Stuart Gulliver, a group chief executive for HSBC and Chairman Douglas Flint answered questions from the UK Members of Parliament of the Treasury Committee this week. Mr Flint said it had caused damage to trust and confidence in the company and has apologised for unacceptable practices at the Swiss private bank, which assisted clients to avoid paying tax.
However, when asked by MPs who was most accountable for the problems in HSBC’s Swiss private bank, Mr Flint stated that the most blameworthy individuals for data theft were the relationship management in Switzerland, estimating that 40% of those relationship managers were still employed by HSBC.
Information of approximately 28,000 account details was leaked in 2007 to the French tax authorities who passed it on to the HMRC in the UK. Chief Executive of HMRC, Lin Horner said that the French authorities had approved wider use of the stolen Swiss data.
HSBC has been involved in a range of banking disputes, including the rigging of international interest rate standards and foreign exchange manipulation. When asked about the wider list of claims and investigations into HSBC, Mr Flint warned he could not exclude the possibility of coming across further problems.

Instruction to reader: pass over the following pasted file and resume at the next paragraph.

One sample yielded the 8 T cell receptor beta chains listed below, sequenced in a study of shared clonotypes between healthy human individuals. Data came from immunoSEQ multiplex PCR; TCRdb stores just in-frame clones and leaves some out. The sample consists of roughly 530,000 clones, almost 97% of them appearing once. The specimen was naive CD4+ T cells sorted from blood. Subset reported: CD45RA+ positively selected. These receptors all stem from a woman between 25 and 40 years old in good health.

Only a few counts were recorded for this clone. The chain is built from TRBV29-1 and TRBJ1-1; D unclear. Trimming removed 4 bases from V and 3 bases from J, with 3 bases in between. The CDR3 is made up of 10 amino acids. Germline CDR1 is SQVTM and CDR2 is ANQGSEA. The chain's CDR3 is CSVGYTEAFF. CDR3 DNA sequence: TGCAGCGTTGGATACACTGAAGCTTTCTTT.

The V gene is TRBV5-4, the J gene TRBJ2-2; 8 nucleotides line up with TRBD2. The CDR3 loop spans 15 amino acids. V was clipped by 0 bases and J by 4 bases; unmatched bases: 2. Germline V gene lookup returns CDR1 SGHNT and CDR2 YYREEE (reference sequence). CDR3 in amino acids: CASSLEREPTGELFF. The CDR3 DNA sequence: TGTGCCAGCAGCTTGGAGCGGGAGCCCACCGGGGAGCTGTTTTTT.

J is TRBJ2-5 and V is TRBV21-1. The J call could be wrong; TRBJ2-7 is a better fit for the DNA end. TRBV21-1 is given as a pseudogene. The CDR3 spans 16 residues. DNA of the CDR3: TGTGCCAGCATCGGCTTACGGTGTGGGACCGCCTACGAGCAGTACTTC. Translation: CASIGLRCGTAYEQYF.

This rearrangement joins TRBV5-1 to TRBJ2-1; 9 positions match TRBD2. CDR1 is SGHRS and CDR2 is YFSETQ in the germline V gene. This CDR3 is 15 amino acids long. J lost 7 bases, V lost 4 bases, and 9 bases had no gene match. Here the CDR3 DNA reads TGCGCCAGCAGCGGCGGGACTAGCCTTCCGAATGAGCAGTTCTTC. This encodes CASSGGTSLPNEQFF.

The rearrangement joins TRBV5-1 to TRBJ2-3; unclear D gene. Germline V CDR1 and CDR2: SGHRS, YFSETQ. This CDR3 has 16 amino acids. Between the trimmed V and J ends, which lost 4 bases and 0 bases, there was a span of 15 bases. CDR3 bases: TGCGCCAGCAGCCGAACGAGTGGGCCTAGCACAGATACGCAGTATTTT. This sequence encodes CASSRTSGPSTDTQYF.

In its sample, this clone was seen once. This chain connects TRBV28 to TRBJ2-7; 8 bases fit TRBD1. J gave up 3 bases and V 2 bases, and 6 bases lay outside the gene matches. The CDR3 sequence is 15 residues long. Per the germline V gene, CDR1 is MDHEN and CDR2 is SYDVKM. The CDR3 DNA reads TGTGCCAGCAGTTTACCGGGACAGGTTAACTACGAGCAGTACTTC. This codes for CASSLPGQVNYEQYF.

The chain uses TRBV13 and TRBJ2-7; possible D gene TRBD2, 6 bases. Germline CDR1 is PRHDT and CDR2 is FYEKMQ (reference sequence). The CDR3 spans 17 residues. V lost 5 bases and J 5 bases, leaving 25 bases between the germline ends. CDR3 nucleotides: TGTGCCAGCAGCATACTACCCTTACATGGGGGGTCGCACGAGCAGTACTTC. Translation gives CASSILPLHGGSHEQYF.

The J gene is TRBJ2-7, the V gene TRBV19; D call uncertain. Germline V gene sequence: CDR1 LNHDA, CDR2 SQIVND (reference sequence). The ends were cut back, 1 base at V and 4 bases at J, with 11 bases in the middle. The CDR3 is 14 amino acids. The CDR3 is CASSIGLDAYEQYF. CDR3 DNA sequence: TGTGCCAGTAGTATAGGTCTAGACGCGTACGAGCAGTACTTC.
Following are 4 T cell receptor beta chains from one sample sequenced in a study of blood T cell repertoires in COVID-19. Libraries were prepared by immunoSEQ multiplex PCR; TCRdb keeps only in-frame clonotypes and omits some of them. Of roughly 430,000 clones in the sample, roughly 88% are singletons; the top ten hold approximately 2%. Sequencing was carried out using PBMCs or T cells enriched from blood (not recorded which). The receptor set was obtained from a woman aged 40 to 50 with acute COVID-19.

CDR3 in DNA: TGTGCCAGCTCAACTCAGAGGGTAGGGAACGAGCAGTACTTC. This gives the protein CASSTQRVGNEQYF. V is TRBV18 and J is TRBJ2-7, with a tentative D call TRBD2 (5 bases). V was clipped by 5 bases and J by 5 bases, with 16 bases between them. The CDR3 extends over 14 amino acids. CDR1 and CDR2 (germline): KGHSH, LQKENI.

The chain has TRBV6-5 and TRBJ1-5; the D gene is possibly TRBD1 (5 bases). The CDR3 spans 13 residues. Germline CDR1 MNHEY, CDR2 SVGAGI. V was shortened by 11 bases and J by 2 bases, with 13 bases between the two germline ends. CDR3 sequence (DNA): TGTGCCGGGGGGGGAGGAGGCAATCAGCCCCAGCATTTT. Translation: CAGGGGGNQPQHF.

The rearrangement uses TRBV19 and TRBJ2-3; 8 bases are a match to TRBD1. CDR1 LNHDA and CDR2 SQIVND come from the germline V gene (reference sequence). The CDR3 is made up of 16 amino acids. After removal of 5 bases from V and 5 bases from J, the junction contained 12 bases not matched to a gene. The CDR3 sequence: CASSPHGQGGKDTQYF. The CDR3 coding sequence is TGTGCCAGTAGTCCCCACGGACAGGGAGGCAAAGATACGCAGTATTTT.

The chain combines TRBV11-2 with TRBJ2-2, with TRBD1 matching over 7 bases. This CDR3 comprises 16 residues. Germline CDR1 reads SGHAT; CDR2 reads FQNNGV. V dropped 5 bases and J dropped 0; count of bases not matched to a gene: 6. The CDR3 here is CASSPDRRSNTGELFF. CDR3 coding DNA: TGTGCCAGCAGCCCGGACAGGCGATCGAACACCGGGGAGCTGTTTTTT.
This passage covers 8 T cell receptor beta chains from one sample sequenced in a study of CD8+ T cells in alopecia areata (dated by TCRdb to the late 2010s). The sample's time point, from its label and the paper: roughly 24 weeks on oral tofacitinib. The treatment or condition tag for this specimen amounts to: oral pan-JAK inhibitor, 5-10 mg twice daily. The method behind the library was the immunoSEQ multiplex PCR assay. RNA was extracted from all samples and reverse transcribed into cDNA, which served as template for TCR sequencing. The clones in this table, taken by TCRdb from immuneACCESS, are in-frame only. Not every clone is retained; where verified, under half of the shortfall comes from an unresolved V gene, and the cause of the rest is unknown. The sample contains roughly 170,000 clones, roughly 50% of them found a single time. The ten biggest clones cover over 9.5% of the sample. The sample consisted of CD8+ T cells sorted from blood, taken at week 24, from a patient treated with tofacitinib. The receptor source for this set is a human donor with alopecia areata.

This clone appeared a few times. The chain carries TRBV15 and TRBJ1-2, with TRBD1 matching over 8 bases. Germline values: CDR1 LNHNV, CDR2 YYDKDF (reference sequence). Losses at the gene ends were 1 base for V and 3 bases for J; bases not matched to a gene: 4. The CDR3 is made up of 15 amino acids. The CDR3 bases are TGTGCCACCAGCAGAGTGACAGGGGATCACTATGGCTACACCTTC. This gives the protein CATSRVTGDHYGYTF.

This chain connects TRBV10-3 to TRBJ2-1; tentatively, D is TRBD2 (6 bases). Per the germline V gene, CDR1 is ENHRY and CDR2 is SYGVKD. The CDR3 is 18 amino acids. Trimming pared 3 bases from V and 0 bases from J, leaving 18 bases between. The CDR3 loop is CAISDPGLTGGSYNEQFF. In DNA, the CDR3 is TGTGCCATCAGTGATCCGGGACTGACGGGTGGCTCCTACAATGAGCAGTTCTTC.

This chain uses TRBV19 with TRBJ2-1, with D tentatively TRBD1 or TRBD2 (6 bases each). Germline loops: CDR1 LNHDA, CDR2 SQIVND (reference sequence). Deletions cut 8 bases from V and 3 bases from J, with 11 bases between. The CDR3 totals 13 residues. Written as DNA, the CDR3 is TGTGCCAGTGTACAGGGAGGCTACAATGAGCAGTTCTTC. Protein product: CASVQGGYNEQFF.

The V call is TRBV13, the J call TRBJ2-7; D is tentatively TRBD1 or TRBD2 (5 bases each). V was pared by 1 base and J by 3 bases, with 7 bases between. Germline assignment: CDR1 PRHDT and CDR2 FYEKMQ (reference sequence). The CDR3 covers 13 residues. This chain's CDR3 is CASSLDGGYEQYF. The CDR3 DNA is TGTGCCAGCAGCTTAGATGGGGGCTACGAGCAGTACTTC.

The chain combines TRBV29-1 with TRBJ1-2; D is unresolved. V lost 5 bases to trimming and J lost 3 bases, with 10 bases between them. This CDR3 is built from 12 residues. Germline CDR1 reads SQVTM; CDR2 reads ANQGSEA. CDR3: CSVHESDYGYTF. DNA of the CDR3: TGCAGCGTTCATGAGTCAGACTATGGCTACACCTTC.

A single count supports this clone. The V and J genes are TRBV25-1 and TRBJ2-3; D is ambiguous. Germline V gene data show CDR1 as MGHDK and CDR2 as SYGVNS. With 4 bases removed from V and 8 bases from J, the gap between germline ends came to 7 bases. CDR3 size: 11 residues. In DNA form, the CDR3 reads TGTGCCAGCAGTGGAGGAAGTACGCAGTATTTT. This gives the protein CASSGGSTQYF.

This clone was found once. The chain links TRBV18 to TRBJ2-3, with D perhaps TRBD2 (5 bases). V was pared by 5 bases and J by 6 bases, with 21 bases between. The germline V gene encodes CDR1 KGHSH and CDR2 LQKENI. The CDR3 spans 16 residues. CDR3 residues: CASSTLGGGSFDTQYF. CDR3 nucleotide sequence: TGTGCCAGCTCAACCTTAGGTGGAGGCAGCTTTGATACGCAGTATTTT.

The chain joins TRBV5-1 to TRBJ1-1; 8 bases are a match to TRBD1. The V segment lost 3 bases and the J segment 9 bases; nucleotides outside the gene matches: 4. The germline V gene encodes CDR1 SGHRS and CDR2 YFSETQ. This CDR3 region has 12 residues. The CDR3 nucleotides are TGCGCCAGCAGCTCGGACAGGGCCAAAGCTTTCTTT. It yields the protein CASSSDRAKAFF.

Mr Gulliver, who has been an HSBC employee for 35 years, told the committee that his personal holding of a Swiss bank account through a company in Panama had no tax purpose and only represented a desire for privacy. He stated that the most important thing is that he paid UK tax on all his earnings during his entire stay in the UK so the amount of tax paid was the correct amount.